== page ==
Thursday, February 26, 2009

Introduction To Day Trading

History of online day trading

Day trading was pretty much the domain of stock brokers and remained that way until the late 1990s, when the increasing popularity of the internet, motivated the international stock markets to move online. The birth of day trading was made possible when the computerized, over-the-counter NASD became available in 1971.

The consequence of this move was that day trading brokers became optional because anybody with Web access could execute their own trades, provided that they had an account with a registered online brokerage. The uptake was enormous, because by 1999, at least 25% of all trades made were done as online trading by individual investors. Day trading online grew in popularity as these investors started gaining online trading maturity. This growth found further impetus with the Dot Com Bubble as many traders could buy and sell the same share on the same day with three digit returns.

What is day trading?

The U.S. Senate Permanent Subcommittee on Investigations defines day trading as "Placing multiple buy and sell orders for securities and holding positions for a very short period of time, usually minutes or a few hours, but rarely longer than a day. Day traders seek profits in small increments from momentary fluctuations in stock prices after paying commissions."

With day trading it is common to focus on short-term trading, where a trade could last for anything between a couple of seconds to a couple of hours. In day trading online, the number of trades made may vary from between just a few to a couple of hundred per day. It is also common to finish the day with a closed overnight position. This means that everything you bought gets sold, before market close.

There are many different techniques or strategies that you can use in day trading. Some of the more common online trading systems include:

?Trend following
?Range trading
?Rebate Trading
?News Playing

One of the techniques that started surfacing in day trading is algorithmic trading. Algo, as it is commonly called, is favoured by hedge -, pension and mutual funds. It is estimated that 33% of all US and 40% of all UK trades during 2006 were made by algo traders. Algo trading is automated, meaning that the trader leaves it up to the computer to decide when to buy and sell.

Day trading can either be done by institutions or by individuals. Individual day traders normally make use of direct trading firms that offer them direct, real-time electronic access to stock markets. For a day trader real-time access is important because it enables them to have a ?live? view of movements on the Securities Exchange of those stocks, stock options, currencies, futures contracts, interest rate futures and commodity futures that they are trading online.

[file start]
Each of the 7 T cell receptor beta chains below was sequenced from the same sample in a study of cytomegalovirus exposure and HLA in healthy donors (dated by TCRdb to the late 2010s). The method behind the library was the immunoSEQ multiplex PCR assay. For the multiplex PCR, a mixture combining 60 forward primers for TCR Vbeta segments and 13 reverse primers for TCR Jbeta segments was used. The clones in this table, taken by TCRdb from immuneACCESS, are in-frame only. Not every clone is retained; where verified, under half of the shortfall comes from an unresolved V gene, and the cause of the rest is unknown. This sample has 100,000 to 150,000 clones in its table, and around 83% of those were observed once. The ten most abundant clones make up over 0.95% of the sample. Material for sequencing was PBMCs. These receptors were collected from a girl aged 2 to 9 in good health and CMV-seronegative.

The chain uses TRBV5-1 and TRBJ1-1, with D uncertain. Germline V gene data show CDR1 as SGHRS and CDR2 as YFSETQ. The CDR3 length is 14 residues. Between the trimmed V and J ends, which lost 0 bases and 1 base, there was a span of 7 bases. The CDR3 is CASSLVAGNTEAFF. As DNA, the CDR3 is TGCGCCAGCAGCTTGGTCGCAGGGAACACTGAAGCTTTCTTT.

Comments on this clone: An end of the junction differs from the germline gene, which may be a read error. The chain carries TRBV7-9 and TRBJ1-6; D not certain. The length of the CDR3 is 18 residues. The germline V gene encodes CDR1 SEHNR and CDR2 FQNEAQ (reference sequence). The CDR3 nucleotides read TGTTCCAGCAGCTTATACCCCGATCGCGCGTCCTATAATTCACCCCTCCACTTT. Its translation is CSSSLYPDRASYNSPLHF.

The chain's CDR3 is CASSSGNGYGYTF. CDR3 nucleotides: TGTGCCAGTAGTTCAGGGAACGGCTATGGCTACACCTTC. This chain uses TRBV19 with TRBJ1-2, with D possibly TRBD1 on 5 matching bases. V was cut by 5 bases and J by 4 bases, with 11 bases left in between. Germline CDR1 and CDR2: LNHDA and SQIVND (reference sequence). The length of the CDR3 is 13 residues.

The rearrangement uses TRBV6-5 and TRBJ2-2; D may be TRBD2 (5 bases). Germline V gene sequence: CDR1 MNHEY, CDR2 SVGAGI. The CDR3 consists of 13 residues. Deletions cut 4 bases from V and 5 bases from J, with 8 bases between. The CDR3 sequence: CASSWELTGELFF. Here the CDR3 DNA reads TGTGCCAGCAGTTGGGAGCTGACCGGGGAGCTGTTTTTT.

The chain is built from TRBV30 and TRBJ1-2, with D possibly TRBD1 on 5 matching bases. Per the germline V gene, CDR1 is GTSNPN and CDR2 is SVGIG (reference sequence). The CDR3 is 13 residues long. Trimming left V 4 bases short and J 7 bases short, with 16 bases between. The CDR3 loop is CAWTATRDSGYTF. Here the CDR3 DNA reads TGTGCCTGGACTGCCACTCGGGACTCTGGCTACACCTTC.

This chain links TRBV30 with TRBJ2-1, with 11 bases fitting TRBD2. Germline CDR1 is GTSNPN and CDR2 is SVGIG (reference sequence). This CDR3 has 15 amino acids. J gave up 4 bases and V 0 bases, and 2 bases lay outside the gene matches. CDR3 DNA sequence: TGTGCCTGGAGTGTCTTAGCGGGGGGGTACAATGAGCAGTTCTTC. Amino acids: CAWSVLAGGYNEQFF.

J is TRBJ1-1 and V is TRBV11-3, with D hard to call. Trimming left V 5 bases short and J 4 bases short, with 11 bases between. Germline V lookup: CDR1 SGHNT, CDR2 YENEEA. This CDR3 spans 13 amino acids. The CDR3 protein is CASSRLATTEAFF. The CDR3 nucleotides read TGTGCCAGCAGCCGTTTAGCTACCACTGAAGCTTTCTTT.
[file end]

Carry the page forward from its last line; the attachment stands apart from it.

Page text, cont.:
What are the pros of day trading?

?Self employment ? Day trading online offers you the potential to earn really good money and it goes without saying that you will enjoy flexibility in where and when you work.

?Stimulation ? Trading online is both exhilarating and interesting. It requires analytical thinking and continually challenges your abilities. Every day is a new start ? stagnation is not possible at all!

What are the cons of day trading?

Financing ? In day trading you need money to make money ? and lots of it. Day trading penny stocks could be high risk, so you will probably need to play in the bigger leagues, or at least find a happy (and profitable) balance between the two. There are also regulatory requirements around the amount of money you need in your account. In the US for example, it is $25,000.

Latent loss potential ? You are pretty much at the mercy of economy figures, analyst comments, interest rates, and so forth. A single press release or a single comment could turn a profitable stock into a dead loss. This makes your income unpredictable.

Day trading online can be highly profitable and produce rapid returns, in spite of being high risk. The risk is mainly due to margin use, and other day trading practices. Naturally, most risks can be managed if you remain prepared, alert and focussed. In example, when you start trading online, you will probably find that you have to exit a losing position very quickly, to prevent a loss. At the same time, you will need to move just as quickly to capitalise on any winning positions you may have.

Day trading online can be a fun and even profitable adventure, provided that you have good discipline, -risk and -money management.

What they can't do is give (people) the confidence to stick to those rules even when things are going bad." Almost anybody can make up a list of rules that are 80% as good as what we taught. "The key is consistency and discipline.

Richard Dennis, on Turtle Trading


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